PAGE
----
Immune Systems Get Boost from Cruciferous Vegetables

Even George W Bush might think twice about eating broccoli if he knew how important it is for restoring the body’s immunity and perhaps slowing down aging.

Broccoli contains a chemical called sulforaphane which switches on a set of antioxidant genes and enzymes in specific immune cells, which then combat the injurious effects of free radicals that can damage cells and lead to disease.

Broccoli is one of the ‘super foods’, most of which are cruciferous vegetables, which are known to produce antioxidants to defeat free radical damage to the body’s cells.

As the body ages, its own immune cells find it harder to combat free radical damage, and the resulting damage to cells and tissues is believed to be one of the causes of aging.

The immune restorative power of sulforaphane from broccoli was demonstrated by researchers at the David Geffen School of Medicine at UCLA.

Explaining his team’s research to the media, Dr. Andre Nel, the study’s principal investigator and a clinical allergist and immunologist, said aging had always intrigued humans. While in recent years we have learned that free radicals are important in aging, he said most of the attention has focused on the mechanisms that produce free radicals rather than addressing the pathways used by the body to suppress their production.

“Our study contributes to the growing understanding of the importance of these antioxidant defense pathways that the body uses to fight free radicals,” he said.

“Insight into these processes points to ways in which we may be able to alleviate the effects of aging.

“As we age, the ability of the immune system to fight disease and infections and protect against cancer wears down as a result of the impact of oxygen radicals on the immune system.”
Old Mice Show Broccoli Benefits

The UCLA team not only found that the direct administration of sulforaphane in broccoli reversed the decline in cellular immune function in old mice, but they witnessed similar results when they took individual immune cells from old mice, treated those cells with the chemical outside the body and then placed the treated cells back into a recipient animal.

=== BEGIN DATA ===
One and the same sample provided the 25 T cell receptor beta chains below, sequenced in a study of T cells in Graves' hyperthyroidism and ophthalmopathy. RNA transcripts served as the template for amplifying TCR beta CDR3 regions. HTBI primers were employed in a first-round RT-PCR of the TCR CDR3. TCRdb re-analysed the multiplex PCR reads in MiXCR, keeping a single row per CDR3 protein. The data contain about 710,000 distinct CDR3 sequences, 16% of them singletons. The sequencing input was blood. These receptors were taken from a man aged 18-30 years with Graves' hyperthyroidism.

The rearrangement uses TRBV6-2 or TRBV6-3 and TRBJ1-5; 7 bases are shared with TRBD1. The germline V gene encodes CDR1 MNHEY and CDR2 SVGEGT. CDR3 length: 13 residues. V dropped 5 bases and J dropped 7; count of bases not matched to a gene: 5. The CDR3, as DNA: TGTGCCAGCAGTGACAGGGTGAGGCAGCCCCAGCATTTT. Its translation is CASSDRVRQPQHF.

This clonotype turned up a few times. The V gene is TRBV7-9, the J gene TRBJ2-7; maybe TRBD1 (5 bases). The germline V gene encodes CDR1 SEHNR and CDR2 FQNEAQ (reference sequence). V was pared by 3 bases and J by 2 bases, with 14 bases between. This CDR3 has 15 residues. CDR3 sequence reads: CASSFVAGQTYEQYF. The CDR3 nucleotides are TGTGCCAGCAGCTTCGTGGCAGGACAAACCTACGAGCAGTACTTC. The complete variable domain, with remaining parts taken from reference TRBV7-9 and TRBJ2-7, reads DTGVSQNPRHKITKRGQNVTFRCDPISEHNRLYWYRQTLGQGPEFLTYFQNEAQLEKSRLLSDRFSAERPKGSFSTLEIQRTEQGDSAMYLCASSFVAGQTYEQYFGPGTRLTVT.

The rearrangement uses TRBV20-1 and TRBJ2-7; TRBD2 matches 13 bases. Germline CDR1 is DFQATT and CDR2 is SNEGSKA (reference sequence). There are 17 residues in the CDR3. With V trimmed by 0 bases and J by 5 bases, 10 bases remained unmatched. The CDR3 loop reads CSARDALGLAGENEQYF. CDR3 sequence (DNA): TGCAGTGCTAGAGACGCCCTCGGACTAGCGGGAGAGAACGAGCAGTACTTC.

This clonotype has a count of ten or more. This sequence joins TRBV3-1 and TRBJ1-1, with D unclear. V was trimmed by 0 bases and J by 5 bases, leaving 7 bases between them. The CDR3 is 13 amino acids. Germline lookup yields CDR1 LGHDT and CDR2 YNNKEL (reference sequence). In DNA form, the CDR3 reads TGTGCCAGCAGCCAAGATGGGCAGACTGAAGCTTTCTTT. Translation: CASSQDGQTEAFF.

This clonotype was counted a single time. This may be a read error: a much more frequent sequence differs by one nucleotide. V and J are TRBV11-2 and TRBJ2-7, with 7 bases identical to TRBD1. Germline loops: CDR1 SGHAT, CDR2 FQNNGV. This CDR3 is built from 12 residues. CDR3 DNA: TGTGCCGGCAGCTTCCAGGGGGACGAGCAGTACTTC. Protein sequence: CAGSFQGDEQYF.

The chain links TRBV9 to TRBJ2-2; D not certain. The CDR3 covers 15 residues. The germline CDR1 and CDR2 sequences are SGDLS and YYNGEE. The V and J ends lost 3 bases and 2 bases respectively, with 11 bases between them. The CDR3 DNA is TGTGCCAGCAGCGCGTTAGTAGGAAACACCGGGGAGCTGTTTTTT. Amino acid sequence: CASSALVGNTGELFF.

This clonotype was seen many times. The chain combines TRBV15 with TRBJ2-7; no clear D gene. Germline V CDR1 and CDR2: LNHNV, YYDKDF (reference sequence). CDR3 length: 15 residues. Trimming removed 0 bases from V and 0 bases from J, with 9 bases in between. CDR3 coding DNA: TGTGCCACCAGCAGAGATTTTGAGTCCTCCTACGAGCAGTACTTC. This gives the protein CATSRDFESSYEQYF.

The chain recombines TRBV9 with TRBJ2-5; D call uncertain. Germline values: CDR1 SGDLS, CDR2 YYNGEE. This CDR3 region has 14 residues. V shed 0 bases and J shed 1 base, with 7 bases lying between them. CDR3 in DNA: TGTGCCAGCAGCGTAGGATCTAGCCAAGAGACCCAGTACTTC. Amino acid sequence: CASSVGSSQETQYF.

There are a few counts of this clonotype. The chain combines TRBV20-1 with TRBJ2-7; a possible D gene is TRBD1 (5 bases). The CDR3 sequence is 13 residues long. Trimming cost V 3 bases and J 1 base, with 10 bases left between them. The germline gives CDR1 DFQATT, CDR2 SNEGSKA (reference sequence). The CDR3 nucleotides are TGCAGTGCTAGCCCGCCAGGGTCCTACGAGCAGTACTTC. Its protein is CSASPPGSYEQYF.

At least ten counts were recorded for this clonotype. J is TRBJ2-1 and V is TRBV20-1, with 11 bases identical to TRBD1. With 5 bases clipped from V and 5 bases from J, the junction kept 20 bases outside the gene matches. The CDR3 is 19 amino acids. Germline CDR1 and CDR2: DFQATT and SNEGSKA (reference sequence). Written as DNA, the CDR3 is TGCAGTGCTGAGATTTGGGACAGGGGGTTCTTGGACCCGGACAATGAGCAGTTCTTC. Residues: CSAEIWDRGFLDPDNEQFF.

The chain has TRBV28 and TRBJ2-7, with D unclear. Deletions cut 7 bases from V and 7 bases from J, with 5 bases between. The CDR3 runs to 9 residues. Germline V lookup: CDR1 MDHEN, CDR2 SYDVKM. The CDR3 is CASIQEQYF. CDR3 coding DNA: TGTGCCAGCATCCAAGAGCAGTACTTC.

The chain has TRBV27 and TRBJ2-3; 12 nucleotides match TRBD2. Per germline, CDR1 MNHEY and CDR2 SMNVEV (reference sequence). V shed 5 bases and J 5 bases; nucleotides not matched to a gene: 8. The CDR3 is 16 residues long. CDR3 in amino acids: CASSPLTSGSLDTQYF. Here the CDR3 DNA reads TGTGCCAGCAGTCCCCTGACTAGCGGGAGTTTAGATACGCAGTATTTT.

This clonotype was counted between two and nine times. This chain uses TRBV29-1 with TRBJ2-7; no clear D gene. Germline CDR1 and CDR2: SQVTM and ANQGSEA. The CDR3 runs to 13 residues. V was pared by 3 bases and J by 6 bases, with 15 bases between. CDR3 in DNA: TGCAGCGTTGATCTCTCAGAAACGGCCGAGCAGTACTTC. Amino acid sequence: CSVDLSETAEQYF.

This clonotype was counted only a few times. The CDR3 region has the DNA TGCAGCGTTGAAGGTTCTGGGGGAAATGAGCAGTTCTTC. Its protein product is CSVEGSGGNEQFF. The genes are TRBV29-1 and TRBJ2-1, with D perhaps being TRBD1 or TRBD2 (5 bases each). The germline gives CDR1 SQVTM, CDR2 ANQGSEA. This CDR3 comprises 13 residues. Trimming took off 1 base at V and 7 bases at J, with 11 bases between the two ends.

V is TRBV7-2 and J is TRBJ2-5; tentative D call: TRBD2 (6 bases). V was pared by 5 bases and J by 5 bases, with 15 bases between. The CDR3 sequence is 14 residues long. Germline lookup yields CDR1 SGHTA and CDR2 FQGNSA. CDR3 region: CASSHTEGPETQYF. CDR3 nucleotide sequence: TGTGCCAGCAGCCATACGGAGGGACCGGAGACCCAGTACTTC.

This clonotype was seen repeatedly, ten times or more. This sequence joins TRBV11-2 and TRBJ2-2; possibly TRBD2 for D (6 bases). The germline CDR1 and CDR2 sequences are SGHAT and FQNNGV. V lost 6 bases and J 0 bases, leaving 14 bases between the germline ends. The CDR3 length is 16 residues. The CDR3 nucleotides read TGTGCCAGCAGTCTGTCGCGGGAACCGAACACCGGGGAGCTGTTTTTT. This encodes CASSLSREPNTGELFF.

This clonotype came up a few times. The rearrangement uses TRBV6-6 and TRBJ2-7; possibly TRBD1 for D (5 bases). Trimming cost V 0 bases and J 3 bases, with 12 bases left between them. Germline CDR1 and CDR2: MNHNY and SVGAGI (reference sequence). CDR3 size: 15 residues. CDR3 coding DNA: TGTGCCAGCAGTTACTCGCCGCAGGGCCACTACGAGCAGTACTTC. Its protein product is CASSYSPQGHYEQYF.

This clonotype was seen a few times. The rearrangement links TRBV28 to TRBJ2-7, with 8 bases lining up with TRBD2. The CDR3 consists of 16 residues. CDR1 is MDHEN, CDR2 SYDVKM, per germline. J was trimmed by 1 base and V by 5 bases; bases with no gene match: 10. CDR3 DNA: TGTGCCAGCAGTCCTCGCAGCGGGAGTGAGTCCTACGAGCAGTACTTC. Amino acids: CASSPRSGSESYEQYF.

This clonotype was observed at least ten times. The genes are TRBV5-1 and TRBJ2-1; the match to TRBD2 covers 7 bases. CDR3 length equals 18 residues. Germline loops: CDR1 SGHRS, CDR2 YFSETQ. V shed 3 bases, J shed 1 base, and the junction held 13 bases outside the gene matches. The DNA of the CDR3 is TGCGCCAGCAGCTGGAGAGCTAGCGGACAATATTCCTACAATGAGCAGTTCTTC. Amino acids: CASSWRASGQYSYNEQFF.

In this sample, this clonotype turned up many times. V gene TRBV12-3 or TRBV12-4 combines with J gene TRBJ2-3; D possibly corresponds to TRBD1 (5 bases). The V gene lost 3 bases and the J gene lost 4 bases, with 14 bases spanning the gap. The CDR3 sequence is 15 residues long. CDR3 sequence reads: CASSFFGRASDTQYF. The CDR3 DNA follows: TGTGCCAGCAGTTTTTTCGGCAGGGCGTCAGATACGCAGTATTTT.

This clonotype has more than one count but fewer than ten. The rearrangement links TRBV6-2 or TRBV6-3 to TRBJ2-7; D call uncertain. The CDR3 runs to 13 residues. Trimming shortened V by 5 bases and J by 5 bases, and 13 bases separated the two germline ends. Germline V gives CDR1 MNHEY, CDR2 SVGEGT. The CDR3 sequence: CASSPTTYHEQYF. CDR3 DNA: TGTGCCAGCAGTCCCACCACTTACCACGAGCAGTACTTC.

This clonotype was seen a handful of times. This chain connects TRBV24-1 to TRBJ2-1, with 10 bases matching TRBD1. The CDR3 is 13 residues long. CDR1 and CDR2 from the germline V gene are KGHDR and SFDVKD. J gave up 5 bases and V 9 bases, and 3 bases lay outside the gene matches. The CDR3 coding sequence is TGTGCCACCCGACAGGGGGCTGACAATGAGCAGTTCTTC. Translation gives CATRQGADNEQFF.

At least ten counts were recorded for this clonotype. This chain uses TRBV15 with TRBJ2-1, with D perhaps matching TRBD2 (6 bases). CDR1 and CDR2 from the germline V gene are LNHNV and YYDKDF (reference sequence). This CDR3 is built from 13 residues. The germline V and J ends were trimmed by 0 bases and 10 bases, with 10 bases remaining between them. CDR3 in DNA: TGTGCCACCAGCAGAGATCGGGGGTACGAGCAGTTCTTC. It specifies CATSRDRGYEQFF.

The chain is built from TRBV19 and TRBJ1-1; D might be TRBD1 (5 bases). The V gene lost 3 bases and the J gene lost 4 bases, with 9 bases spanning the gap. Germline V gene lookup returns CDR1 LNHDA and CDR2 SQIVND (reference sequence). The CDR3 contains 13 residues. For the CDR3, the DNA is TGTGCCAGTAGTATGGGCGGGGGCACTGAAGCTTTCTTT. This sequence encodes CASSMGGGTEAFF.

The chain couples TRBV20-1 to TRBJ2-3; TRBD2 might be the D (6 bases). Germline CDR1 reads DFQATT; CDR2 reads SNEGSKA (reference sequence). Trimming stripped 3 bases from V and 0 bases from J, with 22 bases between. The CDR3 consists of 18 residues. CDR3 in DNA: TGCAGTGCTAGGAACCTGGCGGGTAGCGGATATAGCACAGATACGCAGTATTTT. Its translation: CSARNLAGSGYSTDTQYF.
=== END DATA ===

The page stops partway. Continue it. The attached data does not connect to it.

In particular, the researchers discovered that dendritic cells, which introduce infectious agents and foreign substances to the immune system, were particularly effective in restoring immune function in aged animals when treated with sulforaphane.

New Drugs From Broccoli?

To investigate how the chemical in broccoli increased the immune system’s response, the UCLA group confirmed that sulforaphane interacts with a protein called Nrf2, which serves as a master regulator of the body’s overall antioxidant response and is capable of switching on hundreds of antioxidant and rejuvenating genes and enzymes.

Nel said that the chemistry leading to activation of this gene-regulation pathway could be a platform for drug discovery and vaccine development to boost the decline of immune function in elderly people.

He said these findings “offer a window” into how the immune system ages.

“This is a radical new way of thinking in how to increase the immune function of elderly people to possibly protect against viral infections and cancer,” hesaid.

“We may have uncovered a new mechanism by which to boost vaccine responses by using a nutrient chemical to impact oxidant stress pathways in the immune system.”
Eat Your Broccoli

“Dietary antioxidants have been shown to have important effects on immune function, and with further study, we may be adding broccoli and other cruciferous vegetables to that list,” Nel said.

He suggested people of all ages, but particularly those over 50, regularly include these vegetables as part of a healthy diet.

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